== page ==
On the Labour side some old faces are still refusing to retire with any dignity they might have left. Slimey Keith Vaz is up for re-election as Home Affairs Chairman and absurdly received backing from Tim Montgomerie and Will Straw. Vaz has shamefully abused his position on that committee. There are some fairly underwhelming candidates for the other posts. The most significant committees and tight races are on the blue side.
A combination of a some fiercely independent candidates, a right-wing troublemakers slate and frankly some appalling nominations will make for an intriguing fight today. Carswell at Defence will put the fear of God in to the MOD and can only liven things up. The defence manfacturers have let down the armed forces (and taxpayers) for decades. Carswell is the man with a mission to put that right.
Nadine has an outside shot at Health and is attempting to convince the Labour MPs that her views on abortion do not outweigh her NHS experience. She has got an impressive range on cross-party support for such a Marmite-figure. She would liven things up considerably.
Guido has made his views perfectly clear on why Tim Yeo’s financial interests render him completely unsuitable for the Energy job and thankfully he has a challenger in the cheapest MP, staff-less Philip Hollobone. Whether MPs will side with the parties and all those investment opportunities or the more humble man remains to be seen.
There is a lot of grumbling around parliament about the new expenses regime and the IPSA bureaucracy established to implement the new system. Some of it is unjustified, some of it is justified.
In Disinfecting Parliament, a report published last year, the Sunlight Centre recommended a number of measures based on best practice in the private sector. Foremost among the recommendations made was that MPs should be issued with a House of Commons debit card to be used for their legitimate expenses. Simples.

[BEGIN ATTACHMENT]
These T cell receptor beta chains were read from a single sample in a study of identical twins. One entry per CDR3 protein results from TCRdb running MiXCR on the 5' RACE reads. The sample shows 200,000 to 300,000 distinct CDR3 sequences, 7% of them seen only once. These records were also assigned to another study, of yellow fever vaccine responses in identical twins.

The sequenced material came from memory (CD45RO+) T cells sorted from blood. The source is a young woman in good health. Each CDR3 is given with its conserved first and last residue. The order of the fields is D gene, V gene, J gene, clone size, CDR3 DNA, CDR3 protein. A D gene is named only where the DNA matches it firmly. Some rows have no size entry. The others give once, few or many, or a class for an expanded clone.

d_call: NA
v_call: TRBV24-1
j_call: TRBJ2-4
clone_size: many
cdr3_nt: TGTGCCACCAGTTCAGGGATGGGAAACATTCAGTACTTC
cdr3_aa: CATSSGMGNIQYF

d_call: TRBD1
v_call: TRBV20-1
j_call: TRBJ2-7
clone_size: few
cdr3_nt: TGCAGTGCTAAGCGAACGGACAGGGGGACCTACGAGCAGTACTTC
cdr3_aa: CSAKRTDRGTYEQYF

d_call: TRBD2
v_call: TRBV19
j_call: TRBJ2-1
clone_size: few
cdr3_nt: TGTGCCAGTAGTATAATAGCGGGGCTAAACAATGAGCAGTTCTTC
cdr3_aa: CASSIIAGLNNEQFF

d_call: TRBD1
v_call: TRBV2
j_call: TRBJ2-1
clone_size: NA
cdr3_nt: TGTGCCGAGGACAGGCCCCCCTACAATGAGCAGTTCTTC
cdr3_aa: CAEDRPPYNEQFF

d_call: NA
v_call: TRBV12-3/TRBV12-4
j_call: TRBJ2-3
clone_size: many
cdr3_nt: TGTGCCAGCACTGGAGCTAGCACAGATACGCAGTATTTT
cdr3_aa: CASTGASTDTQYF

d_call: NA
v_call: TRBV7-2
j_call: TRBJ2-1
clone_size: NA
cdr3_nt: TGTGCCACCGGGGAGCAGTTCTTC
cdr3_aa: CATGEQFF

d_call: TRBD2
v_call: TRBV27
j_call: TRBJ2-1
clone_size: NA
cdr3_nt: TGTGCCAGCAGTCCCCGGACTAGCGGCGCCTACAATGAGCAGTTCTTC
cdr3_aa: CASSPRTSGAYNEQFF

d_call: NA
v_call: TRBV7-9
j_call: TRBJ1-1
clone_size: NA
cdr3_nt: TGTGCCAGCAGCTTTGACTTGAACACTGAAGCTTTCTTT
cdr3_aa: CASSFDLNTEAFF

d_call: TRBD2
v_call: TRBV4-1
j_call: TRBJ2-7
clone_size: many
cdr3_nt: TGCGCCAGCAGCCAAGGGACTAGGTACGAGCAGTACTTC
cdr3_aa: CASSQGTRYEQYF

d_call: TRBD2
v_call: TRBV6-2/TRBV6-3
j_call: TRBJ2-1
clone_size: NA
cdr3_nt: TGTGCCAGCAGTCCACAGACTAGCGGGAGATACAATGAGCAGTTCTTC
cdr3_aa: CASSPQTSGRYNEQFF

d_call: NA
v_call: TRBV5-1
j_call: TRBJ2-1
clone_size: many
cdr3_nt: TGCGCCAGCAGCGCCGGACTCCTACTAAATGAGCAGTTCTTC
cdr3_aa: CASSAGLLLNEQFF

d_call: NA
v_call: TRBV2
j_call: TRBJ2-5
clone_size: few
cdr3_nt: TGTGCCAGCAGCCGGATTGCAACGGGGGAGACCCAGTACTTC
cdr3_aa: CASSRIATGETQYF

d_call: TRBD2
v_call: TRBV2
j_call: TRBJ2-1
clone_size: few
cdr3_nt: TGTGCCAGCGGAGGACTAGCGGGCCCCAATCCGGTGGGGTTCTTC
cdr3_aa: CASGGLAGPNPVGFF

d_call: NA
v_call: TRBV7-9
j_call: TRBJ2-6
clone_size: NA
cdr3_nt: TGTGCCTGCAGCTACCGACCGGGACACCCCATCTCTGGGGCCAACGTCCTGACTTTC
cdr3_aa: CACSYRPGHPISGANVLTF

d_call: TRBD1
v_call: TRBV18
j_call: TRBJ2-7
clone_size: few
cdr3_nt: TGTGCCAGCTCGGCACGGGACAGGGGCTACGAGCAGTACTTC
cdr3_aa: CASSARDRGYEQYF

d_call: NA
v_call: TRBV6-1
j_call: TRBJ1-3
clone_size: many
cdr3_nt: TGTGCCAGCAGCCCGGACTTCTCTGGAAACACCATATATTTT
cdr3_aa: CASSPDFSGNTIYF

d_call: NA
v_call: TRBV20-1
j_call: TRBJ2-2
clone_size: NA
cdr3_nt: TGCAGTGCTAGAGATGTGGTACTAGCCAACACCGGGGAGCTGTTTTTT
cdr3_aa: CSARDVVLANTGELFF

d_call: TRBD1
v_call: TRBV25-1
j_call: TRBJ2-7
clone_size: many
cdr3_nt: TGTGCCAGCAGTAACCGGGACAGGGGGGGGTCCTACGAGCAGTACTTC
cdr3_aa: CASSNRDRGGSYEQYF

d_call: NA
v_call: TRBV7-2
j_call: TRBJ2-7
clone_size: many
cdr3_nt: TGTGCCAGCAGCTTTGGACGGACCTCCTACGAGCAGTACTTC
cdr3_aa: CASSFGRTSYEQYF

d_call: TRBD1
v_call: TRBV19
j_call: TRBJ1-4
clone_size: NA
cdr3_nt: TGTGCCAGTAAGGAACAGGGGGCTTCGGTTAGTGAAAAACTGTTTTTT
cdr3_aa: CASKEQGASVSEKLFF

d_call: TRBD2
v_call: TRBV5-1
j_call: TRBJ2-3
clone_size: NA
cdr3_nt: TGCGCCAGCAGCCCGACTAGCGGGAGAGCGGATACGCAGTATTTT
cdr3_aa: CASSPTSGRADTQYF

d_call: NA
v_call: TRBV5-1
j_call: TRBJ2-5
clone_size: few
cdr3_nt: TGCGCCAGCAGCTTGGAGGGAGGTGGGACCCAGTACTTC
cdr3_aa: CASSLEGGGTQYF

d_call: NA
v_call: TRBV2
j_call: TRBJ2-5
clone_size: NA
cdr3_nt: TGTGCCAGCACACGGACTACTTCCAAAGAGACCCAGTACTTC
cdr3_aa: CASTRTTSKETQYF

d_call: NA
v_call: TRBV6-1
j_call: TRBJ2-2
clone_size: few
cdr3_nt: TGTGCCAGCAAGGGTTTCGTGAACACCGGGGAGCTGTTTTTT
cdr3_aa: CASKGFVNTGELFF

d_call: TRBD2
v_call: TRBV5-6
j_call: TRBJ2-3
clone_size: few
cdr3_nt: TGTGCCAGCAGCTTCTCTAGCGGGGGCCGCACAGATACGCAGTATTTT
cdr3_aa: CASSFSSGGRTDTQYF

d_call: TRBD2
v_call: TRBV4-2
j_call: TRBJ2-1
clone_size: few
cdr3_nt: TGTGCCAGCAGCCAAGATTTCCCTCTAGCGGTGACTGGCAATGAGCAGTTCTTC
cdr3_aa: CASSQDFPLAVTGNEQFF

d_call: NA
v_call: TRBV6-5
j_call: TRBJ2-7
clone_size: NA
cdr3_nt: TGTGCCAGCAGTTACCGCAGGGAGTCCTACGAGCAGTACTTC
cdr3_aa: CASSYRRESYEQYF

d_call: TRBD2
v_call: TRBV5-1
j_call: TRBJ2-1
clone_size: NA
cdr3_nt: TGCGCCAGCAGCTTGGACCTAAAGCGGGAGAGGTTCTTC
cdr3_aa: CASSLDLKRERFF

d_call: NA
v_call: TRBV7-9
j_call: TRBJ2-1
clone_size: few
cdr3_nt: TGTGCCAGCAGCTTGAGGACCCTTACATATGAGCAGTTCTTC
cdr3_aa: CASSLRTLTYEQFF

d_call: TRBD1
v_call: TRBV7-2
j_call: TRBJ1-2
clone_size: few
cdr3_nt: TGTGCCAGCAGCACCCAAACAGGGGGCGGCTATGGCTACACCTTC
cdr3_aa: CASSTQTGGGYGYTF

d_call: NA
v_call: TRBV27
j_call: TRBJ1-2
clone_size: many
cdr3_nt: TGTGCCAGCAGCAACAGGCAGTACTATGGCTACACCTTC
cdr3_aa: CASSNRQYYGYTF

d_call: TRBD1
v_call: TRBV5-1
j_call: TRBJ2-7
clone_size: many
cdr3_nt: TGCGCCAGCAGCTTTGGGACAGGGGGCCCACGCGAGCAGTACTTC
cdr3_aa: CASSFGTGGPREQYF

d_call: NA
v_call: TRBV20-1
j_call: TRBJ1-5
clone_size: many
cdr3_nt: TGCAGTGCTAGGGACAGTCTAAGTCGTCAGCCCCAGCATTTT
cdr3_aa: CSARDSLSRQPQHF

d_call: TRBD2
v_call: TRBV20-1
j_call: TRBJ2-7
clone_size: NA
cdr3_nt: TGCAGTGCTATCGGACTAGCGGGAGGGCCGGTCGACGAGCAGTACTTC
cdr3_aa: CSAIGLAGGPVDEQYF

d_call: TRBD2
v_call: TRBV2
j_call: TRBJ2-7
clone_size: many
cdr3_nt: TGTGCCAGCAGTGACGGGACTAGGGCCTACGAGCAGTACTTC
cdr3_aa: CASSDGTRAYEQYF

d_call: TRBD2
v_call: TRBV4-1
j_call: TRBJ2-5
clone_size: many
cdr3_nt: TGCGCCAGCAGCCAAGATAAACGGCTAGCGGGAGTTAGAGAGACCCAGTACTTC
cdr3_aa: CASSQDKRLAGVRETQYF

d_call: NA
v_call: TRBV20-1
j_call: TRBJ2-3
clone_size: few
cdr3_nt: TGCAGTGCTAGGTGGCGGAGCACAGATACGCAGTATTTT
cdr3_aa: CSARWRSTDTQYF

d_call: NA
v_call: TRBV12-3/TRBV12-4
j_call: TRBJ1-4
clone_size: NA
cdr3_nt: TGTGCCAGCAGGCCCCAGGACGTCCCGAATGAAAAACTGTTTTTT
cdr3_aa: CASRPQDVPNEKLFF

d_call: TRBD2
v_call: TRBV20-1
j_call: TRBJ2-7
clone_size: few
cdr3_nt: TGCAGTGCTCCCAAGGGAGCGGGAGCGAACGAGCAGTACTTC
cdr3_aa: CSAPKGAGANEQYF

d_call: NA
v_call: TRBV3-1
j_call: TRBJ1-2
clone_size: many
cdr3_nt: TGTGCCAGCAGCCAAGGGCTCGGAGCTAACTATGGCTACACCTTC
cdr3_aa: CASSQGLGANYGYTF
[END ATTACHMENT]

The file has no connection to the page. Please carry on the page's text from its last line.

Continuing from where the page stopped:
The transactions would as normal be electronically recorded automatically and could thus be published online automatically, the spending limits would be automatic and bureaucracy would be minimal. Instead for every transaction we now have invoices being received, authorised, paid by MPs, sent to IPSA where invoices are then re-checked, approved and reimbursed by IPSA with lots of manpower required. Crazy and expensive.
Peston is at it again, the cocky hack claims he has “confirmed” matters thus:
“It has been confirmed that the Chancellor Alistair Darling will impose a one-off super-tax on city bonuses when he unveils his Pre-Budget Report today”.
Shouldn’t the Speaker demand of the Chancellor why Peston and not parliament was the first to know of his plans? The PBR is important and may contain market sensitive information. Peston has previous on this, causing mayhem with share prices and arguably creating a false market. Bercow made a big thing of insisting on the primacy of parliament when he was running for office. Prove it today.
Is this what they mean by cleaning up parliament? This poster has gone up in all the loos on the parliamentary estate. For MPs too stupid to understand the correct procedure…
The government’s Bill introduced by Harriet Harman yesterday proposes establishing a body to be known as the “Independent Parliamentary Standards Authority” and an officer known as the “Commissioner for Parliamentary Investigations”.
The five members of the IPSA will be
“appointed by the Queen upon an Address of the House of Commons. A motion may only be made only with the agreement of the Speaker for a candidate selected on merit on the basis of fair and open competition and approved by a Speaker’s Committee. Members will be removable only in response to an Address of both Houses. There will be requirements that one member of the IPSA should have accountancy experience, that one member should have Parliamentary experience, and that one member be a holder of or have held high judicial office.”
The Commissioner will be appointed the same way. There will, according to the Bill
“be a Speaker’s Committee for the Independent Parliamentary Standards Authority charged with exercising the functions given to it under the Bill – in particular, approving the selection of persons to be members of the IPSA and the Commissioner.”
Do you see the flaw in this “independent” Comissioner and Authority? Members will be drawn from the establishment and their selection approved by the Speaker’s appointees. Would we permit criminals to choose their own judge and jury?
This is a stitch up, we don’t need more rules and self-selected regulators, we need reform of the expenses system, together with clarity, transparency and enforcement of the rules. The voters will kick out MPs if they can identify crooks, in this sense in a democracy voters are the ultimate regulator of politicians. This whole idea is ill-founded, we don’t need to intermediate democracy with another quango or committee, this approach has already failed.
We need only to empower voters with enough information so that they can determine the truth about those who seek to represent them. The truth is all we need, not redactions, not more quangocrats.